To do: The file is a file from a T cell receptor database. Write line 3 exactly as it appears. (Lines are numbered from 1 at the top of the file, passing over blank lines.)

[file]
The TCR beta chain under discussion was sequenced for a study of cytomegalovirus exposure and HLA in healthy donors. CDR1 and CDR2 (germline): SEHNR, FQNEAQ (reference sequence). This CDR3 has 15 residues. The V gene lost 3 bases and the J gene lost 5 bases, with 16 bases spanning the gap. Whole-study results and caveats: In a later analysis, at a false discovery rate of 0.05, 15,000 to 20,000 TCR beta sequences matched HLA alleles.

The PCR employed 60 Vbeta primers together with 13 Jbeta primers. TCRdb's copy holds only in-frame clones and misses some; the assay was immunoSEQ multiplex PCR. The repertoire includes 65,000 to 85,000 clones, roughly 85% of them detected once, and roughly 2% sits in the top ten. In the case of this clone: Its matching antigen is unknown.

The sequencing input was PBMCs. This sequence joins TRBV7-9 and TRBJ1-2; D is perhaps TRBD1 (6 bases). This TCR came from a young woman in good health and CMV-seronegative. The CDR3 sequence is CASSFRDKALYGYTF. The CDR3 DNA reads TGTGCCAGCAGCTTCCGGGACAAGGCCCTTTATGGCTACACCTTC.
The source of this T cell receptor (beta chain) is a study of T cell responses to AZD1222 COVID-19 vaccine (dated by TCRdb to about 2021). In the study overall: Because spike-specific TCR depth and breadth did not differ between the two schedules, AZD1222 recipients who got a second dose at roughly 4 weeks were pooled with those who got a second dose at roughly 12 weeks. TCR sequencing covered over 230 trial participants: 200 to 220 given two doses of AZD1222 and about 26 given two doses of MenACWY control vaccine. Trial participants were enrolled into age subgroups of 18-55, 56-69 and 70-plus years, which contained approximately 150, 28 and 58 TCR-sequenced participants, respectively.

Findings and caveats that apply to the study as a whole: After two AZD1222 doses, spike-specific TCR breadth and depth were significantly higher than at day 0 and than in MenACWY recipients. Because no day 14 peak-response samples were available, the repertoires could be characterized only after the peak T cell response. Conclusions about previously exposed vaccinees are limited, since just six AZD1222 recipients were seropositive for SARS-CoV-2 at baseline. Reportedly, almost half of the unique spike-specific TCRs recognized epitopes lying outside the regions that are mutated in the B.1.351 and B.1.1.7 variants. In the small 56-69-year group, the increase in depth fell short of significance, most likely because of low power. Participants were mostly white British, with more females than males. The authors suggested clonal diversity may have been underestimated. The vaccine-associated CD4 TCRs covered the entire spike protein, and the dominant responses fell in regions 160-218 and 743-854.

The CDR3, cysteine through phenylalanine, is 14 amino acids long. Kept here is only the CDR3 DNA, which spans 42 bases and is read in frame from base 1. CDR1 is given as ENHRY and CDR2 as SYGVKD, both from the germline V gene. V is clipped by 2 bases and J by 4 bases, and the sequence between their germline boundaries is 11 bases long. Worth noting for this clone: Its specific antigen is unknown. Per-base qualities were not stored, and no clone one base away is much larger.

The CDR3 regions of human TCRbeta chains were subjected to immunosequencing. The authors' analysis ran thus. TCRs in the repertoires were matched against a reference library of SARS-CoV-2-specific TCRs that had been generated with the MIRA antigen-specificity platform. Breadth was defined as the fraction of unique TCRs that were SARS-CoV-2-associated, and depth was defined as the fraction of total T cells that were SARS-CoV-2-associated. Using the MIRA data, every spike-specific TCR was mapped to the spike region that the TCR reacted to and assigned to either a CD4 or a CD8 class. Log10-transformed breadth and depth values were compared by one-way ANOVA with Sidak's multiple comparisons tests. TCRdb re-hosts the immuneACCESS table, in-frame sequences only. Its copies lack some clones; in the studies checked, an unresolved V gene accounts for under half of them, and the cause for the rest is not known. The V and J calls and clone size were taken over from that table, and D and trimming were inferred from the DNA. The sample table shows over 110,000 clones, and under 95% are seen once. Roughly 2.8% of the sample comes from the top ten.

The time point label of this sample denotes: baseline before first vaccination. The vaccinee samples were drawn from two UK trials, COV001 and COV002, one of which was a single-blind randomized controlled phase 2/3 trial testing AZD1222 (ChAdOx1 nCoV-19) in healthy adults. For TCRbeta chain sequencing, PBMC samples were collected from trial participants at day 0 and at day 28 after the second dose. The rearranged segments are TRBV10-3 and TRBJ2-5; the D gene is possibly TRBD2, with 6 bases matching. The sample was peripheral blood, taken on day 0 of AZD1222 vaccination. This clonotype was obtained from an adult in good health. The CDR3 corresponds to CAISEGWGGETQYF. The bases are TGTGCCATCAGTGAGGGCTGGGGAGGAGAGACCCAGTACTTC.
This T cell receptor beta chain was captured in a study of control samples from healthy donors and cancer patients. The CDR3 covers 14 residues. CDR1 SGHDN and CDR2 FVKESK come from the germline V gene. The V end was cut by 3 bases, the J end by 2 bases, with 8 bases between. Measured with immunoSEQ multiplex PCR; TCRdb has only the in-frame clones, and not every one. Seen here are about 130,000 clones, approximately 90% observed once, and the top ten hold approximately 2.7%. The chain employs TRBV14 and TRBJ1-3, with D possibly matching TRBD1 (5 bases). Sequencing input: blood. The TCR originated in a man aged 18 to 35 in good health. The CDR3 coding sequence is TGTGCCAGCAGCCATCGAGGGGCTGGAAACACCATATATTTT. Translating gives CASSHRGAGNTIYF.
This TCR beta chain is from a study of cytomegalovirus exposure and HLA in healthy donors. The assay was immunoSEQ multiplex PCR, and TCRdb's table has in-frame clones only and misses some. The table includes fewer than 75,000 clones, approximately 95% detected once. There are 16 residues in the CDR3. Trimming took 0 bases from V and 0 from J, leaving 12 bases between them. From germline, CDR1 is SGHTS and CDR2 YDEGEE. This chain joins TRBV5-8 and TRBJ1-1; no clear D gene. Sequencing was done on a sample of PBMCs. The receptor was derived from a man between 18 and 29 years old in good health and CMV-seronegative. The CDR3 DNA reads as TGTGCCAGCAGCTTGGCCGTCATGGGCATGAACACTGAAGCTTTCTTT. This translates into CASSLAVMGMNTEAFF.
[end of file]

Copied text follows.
The sequencing input was PBMCs. This sequence joins TRBV7-9 and TRBJ1-2; D is perhaps TRBD1 (6 bases). This TCR came from a young woman in good health and CMV-seronegative. The CDR3 sequence is CASSFRDKALYGYTF. The CDR3 DNA reads TGTGCCAGCAGCTTCCGGGACAAGGCCCTTTATGGCTACACCTTC.